Politicians and celebrities share messages of celebration as thousands take to streets for Pride in London
Prime Minister, Theresa May, and Labour Party leader, Jeremy Corbyn, have shared their messages for Pride as thousands of people took the streets of the capital to celebrate.
Speaking in a video message Ms May said: “Pride season is always the highlight of the summer. It’s a chance to celebrate the huge contribution that LGBT of all backgrounds make to our national life.
“Thanks to the work of generations of campaigners, our country has come a long way. But there still is much more to do.”
— Pride in London (@PrideInLondon) July 6, 2019
Her sentiment echoed the words she wrote for PinkNews last week where she said: “The Stonewall riots were a push for equality from people who for too long lived in secrecy and fear, afraid to be themselves.
“Fifty years on, it deeply concerns me that in the UK there are many who feel they still cannot live their lives openly because of their sexuality or because they are transgender.
“Like many others, I was shocked when I heard of the two young women who were subject to an appalling homophobic attack on a London bus a few weeks ago.”
“People say they cannot believe that this sort of thing still happens in the UK in 2019, not least in our capital city, but for LGBT+ people, even in a country as open and inclusive as ours, the threat of bigotry is still a daily reality.”
Leader of the opposition, Mr Corbyn, also shared a similar message for Pride. Speaking from Britain’s first LGBT+ book shop he highlighted the importance of solidarity in the movement.
— Jeremy Corbyn (@jeremycorbyn) July 6, 2019
Elsewhere, on the streets of London singer Sam Smith — who recently came out as non-binary — was spotted marching alongside crowds of activists and campaigners.
Mayor of London lead the way with trans-inclusive lesbian network ‘L with the T,’ taking the opportunity to swipe at Tory leader frontrunner Boris Johnson over his historical remarks about gay men. Groups of bisexual people and gay and queer men also showed their support for trans rights, under ‘B with the T’ and ‘G with the T’ banners.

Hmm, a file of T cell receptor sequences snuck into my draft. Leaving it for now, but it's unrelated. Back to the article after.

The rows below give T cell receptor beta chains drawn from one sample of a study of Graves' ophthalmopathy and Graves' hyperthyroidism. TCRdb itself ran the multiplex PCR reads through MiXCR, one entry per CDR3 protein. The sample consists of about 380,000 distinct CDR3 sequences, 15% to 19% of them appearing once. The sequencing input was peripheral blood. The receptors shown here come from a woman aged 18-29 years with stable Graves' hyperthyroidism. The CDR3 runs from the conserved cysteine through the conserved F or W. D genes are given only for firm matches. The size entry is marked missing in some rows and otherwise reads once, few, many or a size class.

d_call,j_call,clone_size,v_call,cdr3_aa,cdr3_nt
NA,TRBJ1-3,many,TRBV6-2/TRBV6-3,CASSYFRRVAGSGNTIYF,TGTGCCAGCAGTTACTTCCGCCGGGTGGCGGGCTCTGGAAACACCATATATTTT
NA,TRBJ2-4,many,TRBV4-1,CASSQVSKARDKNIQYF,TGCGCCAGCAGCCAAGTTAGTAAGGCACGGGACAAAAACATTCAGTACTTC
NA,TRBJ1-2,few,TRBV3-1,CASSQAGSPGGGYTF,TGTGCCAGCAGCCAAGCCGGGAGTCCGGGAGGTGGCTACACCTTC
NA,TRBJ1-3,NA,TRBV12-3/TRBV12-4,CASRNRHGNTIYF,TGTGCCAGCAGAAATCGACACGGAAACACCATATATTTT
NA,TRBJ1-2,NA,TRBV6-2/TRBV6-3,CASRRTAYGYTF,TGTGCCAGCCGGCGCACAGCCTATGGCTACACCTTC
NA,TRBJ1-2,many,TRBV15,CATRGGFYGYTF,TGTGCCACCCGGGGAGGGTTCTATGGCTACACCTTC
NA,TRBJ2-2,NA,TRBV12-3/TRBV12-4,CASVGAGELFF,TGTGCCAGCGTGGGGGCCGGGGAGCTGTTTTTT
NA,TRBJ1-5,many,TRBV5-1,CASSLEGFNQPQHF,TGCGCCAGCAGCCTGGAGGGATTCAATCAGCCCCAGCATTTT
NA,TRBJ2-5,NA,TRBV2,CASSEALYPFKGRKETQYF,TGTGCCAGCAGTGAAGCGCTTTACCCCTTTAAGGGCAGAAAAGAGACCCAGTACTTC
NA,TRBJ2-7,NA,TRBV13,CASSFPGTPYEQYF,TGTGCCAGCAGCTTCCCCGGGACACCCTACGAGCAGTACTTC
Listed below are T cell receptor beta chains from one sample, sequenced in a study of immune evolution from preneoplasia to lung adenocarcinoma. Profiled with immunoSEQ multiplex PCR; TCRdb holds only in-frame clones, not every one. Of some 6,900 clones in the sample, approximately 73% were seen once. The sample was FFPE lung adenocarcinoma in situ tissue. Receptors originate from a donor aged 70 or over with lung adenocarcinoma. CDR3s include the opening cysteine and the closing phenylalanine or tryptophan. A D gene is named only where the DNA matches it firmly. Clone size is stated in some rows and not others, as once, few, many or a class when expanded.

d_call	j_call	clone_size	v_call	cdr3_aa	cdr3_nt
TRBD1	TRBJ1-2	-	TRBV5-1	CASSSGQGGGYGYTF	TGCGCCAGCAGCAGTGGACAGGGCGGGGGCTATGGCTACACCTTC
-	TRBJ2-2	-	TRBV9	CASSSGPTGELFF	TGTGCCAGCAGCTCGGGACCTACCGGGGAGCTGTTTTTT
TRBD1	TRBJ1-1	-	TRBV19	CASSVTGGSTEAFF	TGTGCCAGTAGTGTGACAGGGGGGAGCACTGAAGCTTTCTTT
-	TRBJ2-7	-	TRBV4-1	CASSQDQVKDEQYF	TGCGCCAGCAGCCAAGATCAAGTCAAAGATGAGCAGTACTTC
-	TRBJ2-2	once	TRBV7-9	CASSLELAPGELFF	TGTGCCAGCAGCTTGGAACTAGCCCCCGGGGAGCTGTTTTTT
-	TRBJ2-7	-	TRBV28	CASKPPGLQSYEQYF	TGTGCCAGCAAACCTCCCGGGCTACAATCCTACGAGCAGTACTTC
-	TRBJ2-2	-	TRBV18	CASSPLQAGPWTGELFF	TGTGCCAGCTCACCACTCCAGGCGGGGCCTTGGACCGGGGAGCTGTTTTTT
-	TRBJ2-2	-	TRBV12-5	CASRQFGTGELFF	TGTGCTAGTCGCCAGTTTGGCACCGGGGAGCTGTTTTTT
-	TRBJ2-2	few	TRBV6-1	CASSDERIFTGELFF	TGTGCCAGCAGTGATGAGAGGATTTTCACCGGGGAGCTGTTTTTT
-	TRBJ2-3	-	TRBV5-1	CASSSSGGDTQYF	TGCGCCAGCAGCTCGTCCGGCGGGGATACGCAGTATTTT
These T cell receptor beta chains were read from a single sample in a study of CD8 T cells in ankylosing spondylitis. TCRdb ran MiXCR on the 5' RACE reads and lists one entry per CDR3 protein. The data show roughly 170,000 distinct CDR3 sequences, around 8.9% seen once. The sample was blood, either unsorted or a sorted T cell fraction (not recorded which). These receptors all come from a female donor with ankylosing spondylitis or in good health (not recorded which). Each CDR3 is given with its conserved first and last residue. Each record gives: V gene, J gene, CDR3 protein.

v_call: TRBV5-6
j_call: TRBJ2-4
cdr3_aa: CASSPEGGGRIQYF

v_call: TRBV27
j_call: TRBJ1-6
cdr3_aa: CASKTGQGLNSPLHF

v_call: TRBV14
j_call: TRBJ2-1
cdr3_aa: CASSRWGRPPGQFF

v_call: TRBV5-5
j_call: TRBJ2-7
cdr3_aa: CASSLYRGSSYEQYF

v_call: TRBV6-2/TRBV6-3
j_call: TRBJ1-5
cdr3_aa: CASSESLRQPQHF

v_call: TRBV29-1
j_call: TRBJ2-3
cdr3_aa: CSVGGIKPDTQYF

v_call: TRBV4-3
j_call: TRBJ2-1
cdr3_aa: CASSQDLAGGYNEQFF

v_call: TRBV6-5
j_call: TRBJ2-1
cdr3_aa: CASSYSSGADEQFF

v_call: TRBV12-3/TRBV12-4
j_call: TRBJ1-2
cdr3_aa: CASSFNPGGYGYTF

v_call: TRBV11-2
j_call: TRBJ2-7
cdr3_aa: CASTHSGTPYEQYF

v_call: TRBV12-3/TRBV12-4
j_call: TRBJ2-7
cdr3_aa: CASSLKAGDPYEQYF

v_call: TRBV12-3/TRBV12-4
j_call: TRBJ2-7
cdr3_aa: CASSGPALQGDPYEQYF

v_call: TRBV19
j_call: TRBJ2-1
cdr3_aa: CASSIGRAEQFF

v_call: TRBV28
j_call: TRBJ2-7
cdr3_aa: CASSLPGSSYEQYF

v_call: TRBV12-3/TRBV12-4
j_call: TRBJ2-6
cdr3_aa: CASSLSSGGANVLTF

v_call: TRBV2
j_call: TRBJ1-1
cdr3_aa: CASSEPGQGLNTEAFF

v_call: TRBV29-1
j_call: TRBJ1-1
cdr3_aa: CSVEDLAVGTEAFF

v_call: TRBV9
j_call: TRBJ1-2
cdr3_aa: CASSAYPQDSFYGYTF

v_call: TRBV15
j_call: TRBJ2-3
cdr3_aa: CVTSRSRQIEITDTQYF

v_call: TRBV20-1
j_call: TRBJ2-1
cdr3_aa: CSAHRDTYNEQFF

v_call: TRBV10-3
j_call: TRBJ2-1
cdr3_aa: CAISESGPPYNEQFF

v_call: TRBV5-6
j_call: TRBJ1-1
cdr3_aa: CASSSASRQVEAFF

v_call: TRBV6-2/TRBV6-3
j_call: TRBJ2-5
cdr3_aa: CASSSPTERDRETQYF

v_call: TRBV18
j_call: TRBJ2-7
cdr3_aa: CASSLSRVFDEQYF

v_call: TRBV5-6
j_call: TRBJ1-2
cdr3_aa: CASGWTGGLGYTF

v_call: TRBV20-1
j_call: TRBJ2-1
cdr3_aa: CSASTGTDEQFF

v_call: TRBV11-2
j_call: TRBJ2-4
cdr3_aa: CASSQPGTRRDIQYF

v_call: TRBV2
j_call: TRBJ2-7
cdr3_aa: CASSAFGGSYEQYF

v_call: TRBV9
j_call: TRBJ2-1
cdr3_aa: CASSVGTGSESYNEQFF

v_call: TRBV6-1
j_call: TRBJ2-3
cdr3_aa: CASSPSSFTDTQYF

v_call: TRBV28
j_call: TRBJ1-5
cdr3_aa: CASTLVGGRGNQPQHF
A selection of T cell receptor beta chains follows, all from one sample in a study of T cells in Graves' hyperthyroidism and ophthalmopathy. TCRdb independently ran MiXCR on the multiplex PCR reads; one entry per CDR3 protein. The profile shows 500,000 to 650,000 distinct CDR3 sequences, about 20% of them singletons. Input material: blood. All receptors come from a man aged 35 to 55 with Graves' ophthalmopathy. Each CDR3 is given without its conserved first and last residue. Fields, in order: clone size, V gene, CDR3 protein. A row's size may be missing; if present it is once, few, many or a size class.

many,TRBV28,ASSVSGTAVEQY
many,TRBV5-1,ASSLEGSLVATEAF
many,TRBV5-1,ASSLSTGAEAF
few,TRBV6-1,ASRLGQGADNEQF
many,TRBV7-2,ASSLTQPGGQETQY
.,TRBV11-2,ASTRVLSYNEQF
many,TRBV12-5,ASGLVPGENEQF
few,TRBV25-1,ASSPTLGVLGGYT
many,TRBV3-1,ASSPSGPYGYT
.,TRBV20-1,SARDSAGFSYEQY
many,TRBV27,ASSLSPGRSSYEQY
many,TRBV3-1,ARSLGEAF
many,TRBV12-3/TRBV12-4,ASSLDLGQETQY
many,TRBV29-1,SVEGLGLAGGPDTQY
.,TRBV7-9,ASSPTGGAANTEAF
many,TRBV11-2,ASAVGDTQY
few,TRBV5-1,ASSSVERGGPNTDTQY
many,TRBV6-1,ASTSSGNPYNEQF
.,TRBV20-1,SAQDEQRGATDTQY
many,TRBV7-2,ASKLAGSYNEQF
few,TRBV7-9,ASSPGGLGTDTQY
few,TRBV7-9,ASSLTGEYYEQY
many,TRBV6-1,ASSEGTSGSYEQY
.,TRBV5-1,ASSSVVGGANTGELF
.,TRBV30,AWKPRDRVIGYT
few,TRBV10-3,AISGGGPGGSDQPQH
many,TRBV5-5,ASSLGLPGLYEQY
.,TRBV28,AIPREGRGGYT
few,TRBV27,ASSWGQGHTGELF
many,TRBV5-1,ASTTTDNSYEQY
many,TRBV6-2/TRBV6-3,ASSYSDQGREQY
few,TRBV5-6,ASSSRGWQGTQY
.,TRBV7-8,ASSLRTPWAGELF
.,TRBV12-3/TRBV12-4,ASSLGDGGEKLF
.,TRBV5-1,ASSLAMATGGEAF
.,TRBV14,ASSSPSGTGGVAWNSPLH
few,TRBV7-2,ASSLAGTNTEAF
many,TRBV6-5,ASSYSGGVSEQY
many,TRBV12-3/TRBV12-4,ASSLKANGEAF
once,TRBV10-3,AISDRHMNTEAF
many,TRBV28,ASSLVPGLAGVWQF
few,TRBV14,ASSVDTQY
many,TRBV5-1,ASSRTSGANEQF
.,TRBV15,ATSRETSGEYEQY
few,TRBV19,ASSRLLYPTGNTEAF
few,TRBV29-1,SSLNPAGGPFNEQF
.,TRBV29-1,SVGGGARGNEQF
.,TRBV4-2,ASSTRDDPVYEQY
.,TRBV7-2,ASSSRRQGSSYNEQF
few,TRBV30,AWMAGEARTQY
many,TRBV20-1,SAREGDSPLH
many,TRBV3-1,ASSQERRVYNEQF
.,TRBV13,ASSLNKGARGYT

Trans and non-binary campaigners also formed part of the group at the head of the march, while queer people of colour also joined protesters.
The sight is far removed from 2018’s parade, when a group of anti-transgender protesters forced their way to the head of the march.
The group had distributed anti-trans leaflets under the banner “Get the L Out,” claiming that transgender women are a threat to lesbians.
Pride in London later apologised for the failure to remove the anti-trans activists.
Speaking to PinkNews, L with the T organiser Jules Guaitamacchi said that the protests at Pride in 2018 served as “a snapshot of what the trans community have been experiencing consistently” due to a wave of public transphobia.
They explained: “Last year 232 anti trans articles were published by one media outlet. It seems that the trans community as a minority have little power and it’s important that allies take a stand in the face of discrimination.”
YouTube star Dan Howell attended Pride in London for the first time after coming out as gay — carrying an amazing sign. And Little Mix’s Jade Thirlwall and Leigh-Anne Pinnock marched alongside trans children’s charity Mermaids.
There was a moment of tension at Pride in London as a number of LGBT+ activists were temporarily stopped by stewards and police.
Queer campaigners from Lesbians and Gays Support the Migrants, the Outside Project and African Rainbow Family were waiting to march at the end of Pride when they were stopped by officials, according to reports on the ground.
Following a short stand-off the group was allowed to join the march despite not having applied for a place in the parade.
There is frustration that a bloc including queer activist group Lesbians and Gays Support the Migrants (LGSM), the Outside Project and African Rainbow Family who were were waiting to march at the end of Pride, were temporarily stopped by stewards and police.
“Pride in London is celebrating 50 years since Stonewall, yet we’re met with lines of police and ‘stewards’ when marching to fight for those in our community suffering the brunt of oppression,” Sam Bjorn, a spokesperson for Lesbians and Gays Support the Migrants told the Guardian.
“We’re marching with LGBT+ people seeking asylum and homeless LGBT+ people.
“They should be celebrated, not the banks and security companies that are holding us down.”